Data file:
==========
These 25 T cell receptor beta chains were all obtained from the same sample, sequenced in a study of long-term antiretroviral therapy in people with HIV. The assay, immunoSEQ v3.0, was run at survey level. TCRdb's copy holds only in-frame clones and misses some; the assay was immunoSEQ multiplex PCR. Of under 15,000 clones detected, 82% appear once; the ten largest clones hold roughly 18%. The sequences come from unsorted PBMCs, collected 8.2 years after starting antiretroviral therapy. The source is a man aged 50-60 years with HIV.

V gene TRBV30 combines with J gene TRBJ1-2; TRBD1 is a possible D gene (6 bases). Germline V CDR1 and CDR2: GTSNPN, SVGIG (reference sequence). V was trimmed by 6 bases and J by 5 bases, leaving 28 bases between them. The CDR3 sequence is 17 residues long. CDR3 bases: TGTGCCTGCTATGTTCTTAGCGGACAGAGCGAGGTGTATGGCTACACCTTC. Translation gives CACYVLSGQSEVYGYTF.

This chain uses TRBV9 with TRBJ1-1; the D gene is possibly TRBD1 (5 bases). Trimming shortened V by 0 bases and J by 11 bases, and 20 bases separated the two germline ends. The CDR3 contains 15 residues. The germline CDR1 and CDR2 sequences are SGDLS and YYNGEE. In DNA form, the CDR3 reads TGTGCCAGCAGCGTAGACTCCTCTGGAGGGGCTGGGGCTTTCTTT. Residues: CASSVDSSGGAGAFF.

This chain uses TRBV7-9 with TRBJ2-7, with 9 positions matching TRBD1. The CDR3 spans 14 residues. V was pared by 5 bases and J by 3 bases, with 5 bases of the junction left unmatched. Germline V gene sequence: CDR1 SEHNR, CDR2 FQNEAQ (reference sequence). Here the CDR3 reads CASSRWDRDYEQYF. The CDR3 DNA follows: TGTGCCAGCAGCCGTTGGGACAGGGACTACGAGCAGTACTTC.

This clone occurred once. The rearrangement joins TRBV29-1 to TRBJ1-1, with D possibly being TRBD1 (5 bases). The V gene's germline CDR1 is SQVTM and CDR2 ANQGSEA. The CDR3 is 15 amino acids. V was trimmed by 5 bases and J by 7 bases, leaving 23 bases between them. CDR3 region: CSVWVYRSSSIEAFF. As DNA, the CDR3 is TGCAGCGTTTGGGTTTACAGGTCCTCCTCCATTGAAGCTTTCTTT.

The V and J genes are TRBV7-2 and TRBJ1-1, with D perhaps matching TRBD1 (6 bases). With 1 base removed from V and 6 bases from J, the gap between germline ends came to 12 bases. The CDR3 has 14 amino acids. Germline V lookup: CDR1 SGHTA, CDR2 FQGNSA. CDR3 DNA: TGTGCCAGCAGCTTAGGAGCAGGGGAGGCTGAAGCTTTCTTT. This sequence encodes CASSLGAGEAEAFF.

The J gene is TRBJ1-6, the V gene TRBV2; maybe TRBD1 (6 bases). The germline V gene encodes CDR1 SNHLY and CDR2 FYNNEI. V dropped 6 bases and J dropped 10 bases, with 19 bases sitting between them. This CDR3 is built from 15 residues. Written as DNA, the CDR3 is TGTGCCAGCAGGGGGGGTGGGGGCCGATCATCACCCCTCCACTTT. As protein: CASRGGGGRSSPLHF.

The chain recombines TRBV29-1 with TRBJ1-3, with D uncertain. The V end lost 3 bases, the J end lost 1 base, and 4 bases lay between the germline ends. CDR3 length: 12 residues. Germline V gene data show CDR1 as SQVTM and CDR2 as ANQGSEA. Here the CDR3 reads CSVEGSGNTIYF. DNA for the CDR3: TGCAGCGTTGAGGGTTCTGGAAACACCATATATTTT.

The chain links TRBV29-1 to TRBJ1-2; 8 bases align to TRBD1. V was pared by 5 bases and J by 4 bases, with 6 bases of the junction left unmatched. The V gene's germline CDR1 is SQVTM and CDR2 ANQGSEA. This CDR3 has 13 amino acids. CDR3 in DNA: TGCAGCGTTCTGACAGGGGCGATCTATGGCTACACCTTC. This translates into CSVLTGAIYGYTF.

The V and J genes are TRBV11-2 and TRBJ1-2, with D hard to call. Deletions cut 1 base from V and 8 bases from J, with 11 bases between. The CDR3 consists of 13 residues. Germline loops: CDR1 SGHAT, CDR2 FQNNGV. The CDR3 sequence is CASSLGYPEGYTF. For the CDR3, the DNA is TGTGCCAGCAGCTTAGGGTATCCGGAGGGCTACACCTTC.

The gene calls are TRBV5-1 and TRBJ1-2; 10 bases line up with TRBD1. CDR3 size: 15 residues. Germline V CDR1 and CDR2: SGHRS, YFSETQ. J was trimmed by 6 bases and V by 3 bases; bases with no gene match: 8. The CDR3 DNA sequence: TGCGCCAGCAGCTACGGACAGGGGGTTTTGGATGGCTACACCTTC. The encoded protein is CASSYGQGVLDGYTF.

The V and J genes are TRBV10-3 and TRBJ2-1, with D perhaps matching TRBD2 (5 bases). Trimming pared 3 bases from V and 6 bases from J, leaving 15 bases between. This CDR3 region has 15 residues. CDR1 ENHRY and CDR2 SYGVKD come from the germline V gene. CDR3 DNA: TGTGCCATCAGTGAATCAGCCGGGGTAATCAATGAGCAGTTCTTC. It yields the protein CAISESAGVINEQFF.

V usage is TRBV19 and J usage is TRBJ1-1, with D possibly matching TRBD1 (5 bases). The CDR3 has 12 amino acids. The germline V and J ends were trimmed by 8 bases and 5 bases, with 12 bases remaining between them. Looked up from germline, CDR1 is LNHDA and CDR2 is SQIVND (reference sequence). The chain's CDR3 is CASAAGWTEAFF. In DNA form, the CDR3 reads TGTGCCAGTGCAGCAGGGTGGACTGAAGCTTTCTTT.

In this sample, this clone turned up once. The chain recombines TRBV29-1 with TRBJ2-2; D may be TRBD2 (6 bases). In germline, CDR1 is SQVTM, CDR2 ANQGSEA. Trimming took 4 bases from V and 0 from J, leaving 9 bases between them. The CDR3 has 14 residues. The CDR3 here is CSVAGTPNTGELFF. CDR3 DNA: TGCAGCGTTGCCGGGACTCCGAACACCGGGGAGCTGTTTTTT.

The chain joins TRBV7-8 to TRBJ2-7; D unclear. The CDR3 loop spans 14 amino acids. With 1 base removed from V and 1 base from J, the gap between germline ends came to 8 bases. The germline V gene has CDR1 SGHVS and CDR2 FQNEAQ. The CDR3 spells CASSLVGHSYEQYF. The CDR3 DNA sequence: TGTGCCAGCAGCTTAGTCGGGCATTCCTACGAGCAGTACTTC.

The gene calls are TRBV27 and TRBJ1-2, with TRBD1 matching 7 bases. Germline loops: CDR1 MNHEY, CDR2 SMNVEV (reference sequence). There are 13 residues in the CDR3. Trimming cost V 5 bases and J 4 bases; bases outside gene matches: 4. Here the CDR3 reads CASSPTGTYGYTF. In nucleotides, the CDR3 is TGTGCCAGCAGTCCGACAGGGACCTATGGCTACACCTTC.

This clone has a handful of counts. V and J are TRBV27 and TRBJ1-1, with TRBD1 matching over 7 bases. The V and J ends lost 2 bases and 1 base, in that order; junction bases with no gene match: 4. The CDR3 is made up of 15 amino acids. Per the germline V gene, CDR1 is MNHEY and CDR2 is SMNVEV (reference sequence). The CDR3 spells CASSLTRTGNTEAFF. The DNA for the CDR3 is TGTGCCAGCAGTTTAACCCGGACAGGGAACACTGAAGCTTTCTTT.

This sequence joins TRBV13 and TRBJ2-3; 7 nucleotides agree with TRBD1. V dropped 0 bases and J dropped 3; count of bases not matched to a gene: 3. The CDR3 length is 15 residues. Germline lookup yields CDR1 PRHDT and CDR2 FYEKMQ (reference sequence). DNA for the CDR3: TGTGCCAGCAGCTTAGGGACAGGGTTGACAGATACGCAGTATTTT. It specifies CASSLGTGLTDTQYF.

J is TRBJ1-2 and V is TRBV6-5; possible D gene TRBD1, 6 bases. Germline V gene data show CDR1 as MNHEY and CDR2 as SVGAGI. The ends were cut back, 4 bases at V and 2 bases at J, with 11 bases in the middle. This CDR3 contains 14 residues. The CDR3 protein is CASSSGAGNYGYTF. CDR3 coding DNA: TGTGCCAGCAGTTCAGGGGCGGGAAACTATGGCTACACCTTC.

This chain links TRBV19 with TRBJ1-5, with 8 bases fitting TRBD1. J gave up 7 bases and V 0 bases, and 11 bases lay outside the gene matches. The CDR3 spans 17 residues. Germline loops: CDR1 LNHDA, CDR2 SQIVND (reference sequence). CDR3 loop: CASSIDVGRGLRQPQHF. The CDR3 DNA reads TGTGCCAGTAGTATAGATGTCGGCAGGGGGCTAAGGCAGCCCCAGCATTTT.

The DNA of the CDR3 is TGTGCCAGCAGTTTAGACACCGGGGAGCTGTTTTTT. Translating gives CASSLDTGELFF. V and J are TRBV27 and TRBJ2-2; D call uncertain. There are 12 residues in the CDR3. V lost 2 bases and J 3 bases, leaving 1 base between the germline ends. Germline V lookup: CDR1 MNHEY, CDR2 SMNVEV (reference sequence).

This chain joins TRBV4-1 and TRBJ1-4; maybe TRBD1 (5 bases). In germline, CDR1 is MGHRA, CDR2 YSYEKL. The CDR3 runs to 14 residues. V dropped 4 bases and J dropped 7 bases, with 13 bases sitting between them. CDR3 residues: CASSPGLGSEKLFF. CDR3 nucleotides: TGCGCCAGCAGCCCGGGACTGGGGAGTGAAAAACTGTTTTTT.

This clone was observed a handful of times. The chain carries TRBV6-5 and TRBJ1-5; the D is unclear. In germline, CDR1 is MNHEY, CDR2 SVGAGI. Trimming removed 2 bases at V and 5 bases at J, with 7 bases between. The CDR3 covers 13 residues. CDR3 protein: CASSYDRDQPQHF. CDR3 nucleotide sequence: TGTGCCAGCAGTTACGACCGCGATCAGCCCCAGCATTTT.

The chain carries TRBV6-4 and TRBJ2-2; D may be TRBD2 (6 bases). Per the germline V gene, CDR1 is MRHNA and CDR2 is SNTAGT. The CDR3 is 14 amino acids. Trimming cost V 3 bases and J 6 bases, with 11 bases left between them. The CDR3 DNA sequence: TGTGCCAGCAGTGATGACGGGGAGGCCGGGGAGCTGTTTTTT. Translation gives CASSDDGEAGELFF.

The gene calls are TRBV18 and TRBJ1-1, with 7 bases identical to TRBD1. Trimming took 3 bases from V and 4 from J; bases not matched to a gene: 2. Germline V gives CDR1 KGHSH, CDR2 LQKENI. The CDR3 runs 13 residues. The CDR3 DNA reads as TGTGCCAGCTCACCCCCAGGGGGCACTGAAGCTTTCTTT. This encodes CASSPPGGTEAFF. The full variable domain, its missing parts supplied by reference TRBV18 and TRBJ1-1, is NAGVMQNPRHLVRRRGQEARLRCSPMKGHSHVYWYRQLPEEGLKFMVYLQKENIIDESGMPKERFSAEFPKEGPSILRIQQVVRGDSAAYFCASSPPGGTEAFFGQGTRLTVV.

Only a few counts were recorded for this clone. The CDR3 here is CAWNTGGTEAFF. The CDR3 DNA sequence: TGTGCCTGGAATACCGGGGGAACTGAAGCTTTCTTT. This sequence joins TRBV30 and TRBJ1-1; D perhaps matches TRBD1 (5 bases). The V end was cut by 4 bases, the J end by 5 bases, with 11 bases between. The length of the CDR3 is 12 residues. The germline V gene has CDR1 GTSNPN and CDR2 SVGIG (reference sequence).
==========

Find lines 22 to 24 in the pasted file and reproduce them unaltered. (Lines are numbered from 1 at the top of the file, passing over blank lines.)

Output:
This chain joins TRBV4-1 and TRBJ1-4; maybe TRBD1 (5 bases). In germline, CDR1 is MGHRA, CDR2 YSYEKL. The CDR3 runs to 14 residues. V dropped 4 bases and J dropped 7 bases, with 13 bases sitting between them. CDR3 residues: CASSPGLGSEKLFF. CDR3 nucleotides: TGCGCCAGCAGCCCGGGACTGGGGAGTGAAAAACTGTTTTTT.

This clone was observed a handful of times. The chain carries TRBV6-5 and TRBJ1-5; the D is unclear. In germline, CDR1 is MNHEY, CDR2 SVGAGI. Trimming removed 2 bases at V and 5 bases at J, with 7 bases between. The CDR3 covers 13 residues. CDR3 protein: CASSYDRDQPQHF. CDR3 nucleotide sequence: TGTGCCAGCAGTTACGACCGCGATCAGCCCCAGCATTTT.

The chain carries TRBV6-4 and TRBJ2-2; D may be TRBD2 (6 bases). Per the germline V gene, CDR1 is MRHNA and CDR2 is SNTAGT. The CDR3 is 14 amino acids. Trimming cost V 3 bases and J 6 bases, with 11 bases left between them. The CDR3 DNA sequence: TGTGCCAGCAGTGATGACGGGGAGGCCGGGGAGCTGTTTTTT. Translation gives CASSDDGEAGELFF.